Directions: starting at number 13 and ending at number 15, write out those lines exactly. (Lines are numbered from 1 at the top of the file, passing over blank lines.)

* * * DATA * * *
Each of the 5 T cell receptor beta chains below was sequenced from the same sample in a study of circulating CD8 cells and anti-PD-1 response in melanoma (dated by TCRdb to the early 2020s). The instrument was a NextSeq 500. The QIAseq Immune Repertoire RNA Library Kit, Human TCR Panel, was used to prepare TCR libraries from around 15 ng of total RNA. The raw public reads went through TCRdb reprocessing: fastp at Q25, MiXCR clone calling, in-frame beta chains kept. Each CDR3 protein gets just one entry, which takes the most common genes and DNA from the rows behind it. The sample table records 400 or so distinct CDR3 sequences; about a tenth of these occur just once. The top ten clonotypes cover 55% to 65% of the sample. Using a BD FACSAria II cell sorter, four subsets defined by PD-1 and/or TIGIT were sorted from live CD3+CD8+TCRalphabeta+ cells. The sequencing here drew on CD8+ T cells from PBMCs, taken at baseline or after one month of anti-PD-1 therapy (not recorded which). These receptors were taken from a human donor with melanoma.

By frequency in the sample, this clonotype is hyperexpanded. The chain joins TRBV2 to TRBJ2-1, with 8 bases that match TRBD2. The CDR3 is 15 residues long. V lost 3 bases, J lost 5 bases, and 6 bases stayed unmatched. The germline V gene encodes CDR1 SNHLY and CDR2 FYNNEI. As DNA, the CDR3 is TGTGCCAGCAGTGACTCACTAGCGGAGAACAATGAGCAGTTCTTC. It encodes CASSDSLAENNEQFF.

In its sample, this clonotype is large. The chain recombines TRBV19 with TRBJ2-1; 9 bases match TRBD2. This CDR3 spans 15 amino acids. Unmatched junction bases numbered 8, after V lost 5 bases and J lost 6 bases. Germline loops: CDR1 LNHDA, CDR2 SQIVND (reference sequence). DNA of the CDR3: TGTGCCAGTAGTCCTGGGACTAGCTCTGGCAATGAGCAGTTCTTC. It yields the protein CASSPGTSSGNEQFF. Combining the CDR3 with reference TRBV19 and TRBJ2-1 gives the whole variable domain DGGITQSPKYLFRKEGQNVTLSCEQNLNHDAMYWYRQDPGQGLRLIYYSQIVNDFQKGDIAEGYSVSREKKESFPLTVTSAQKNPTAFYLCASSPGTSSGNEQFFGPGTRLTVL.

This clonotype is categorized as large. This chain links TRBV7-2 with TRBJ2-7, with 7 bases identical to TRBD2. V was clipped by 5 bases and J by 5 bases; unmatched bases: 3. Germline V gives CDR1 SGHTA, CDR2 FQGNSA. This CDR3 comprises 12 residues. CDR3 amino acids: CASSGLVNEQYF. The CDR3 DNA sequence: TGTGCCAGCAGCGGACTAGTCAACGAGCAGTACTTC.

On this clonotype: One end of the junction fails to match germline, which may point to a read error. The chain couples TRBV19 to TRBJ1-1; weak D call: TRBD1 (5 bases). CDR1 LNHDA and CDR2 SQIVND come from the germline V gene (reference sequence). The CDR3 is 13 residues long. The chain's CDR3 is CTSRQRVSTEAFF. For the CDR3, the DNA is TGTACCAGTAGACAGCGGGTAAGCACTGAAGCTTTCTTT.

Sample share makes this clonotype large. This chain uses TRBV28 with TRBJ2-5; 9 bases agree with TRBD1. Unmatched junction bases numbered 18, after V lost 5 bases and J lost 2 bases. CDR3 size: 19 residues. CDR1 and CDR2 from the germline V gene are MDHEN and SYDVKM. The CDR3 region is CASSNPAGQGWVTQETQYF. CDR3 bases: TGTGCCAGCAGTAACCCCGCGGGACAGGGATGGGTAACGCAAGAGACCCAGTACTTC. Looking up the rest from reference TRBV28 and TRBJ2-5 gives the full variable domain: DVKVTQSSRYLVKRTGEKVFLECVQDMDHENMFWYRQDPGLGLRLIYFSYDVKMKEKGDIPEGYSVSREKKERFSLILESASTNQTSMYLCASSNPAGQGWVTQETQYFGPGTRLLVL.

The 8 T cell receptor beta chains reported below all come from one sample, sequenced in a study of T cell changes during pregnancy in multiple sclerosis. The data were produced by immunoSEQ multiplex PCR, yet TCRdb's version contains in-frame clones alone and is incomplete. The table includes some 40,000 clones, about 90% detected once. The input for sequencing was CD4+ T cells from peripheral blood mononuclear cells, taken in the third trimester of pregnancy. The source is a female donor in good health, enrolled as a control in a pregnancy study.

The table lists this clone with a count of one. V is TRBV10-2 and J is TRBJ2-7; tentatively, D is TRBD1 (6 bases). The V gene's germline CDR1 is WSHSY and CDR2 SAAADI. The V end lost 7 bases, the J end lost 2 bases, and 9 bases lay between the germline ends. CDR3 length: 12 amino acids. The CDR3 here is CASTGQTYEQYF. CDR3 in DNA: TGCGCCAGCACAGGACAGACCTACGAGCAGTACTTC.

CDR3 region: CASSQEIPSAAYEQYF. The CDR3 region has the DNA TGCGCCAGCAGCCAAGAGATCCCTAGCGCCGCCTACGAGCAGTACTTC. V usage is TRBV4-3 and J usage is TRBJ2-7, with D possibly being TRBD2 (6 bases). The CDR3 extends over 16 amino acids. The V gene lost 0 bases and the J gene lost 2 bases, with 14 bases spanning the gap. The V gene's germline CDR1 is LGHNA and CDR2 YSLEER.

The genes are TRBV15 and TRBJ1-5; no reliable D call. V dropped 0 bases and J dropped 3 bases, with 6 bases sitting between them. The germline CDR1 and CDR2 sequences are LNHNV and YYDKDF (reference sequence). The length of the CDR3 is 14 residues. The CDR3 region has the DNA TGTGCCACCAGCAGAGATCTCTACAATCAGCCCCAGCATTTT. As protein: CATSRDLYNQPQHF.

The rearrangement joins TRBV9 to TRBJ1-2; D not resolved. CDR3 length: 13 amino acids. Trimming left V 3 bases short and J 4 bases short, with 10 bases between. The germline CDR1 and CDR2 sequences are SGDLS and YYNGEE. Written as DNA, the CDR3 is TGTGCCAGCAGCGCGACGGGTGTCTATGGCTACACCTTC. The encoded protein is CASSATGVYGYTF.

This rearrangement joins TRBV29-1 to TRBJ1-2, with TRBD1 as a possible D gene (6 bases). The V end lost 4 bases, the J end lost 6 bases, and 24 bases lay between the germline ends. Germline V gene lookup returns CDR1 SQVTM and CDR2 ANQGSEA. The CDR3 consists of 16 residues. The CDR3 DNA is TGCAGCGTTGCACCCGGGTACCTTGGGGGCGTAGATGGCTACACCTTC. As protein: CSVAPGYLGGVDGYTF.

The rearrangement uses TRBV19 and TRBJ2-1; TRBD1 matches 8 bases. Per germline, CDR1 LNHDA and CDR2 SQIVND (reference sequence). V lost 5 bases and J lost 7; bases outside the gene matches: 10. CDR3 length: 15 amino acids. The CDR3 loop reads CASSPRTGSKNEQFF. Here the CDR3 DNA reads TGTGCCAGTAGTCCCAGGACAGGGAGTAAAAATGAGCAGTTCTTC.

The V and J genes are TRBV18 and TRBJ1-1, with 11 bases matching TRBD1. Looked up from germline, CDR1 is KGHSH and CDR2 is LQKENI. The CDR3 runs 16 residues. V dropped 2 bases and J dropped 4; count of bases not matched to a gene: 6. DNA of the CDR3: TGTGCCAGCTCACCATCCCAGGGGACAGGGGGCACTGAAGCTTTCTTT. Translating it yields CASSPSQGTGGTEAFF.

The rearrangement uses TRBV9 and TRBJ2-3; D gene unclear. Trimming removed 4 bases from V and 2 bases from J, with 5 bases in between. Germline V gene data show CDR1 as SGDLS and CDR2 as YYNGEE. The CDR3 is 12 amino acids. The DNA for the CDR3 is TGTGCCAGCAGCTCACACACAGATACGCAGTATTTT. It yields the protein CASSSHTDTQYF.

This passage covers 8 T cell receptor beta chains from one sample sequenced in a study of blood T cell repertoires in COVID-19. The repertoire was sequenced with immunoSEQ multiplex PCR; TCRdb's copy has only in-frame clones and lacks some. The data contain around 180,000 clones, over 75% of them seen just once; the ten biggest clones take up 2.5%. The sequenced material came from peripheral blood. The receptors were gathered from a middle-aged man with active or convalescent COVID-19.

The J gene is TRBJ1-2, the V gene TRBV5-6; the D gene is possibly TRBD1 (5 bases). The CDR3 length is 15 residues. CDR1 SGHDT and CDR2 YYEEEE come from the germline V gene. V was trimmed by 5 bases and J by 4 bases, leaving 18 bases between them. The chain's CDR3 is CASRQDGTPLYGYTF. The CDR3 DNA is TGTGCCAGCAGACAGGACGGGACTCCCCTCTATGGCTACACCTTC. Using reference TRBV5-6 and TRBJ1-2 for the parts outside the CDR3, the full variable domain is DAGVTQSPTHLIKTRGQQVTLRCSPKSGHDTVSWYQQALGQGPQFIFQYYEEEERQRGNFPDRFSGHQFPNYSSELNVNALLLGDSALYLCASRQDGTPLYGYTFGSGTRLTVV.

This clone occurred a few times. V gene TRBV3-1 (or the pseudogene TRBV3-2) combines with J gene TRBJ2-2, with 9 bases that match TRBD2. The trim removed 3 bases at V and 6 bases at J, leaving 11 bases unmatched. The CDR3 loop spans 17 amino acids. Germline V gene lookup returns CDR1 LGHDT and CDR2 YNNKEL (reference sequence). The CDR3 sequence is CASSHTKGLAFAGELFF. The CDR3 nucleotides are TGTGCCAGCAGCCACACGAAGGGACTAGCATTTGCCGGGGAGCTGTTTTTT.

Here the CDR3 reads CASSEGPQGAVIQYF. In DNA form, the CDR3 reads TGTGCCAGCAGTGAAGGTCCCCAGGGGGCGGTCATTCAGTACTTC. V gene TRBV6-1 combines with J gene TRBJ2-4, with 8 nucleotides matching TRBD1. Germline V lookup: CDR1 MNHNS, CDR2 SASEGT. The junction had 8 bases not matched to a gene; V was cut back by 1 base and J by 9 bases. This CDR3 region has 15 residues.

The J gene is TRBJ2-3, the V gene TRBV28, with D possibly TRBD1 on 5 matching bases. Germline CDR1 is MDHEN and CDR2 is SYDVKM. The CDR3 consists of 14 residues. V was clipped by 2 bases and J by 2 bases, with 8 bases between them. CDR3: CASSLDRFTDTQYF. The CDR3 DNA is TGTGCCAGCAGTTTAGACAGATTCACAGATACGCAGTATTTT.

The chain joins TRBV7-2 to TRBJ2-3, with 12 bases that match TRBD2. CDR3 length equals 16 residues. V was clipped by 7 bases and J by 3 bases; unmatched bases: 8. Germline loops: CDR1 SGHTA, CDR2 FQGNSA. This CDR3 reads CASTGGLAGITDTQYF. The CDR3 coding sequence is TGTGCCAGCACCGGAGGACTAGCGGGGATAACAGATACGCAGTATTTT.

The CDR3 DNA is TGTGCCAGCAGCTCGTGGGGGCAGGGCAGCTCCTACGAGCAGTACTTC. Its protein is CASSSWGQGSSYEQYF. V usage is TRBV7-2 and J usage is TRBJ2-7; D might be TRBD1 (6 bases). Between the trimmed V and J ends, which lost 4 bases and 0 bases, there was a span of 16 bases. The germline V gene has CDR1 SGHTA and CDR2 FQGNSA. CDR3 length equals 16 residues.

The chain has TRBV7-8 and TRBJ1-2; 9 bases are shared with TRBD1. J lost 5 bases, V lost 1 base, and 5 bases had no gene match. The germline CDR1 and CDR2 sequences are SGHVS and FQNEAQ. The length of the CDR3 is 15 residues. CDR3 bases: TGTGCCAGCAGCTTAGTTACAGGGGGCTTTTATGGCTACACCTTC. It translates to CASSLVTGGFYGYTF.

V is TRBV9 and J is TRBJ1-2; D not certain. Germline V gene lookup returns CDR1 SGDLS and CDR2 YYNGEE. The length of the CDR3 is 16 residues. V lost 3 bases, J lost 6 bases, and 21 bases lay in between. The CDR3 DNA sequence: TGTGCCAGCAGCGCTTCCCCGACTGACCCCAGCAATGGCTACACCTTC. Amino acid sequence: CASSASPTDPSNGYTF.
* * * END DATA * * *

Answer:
The rearrangement uses TRBV19 and TRBJ2-1; TRBD1 matches 8 bases. Per germline, CDR1 LNHDA and CDR2 SQIVND (reference sequence). V lost 5 bases and J lost 7; bases outside the gene matches: 10. CDR3 length: 15 amino acids. The CDR3 loop reads CASSPRTGSKNEQFF. Here the CDR3 DNA reads TGTGCCAGTAGTCCCAGGACAGGGAGTAAAAATGAGCAGTTCTTC.

The V and J genes are TRBV18 and TRBJ1-1, with 11 bases matching TRBD1. Looked up from germline, CDR1 is KGHSH and CDR2 is LQKENI. The CDR3 runs 16 residues. V dropped 2 bases and J dropped 4; count of bases not matched to a gene: 6. DNA of the CDR3: TGTGCCAGCTCACCATCCCAGGGGACAGGGGGCACTGAAGCTTTCTTT. Translating it yields CASSPSQGTGGTEAFF.

The rearrangement uses TRBV9 and TRBJ2-3; D gene unclear. Trimming removed 4 bases from V and 2 bases from J, with 5 bases in between. Germline V gene data show CDR1 as SGDLS and CDR2 as YYNGEE. The CDR3 is 12 amino acids. The DNA for the CDR3 is TGTGCCAGCAGCTCACACACAGATACGCAGTATTTT. It yields the protein CASSSHTDTQYF.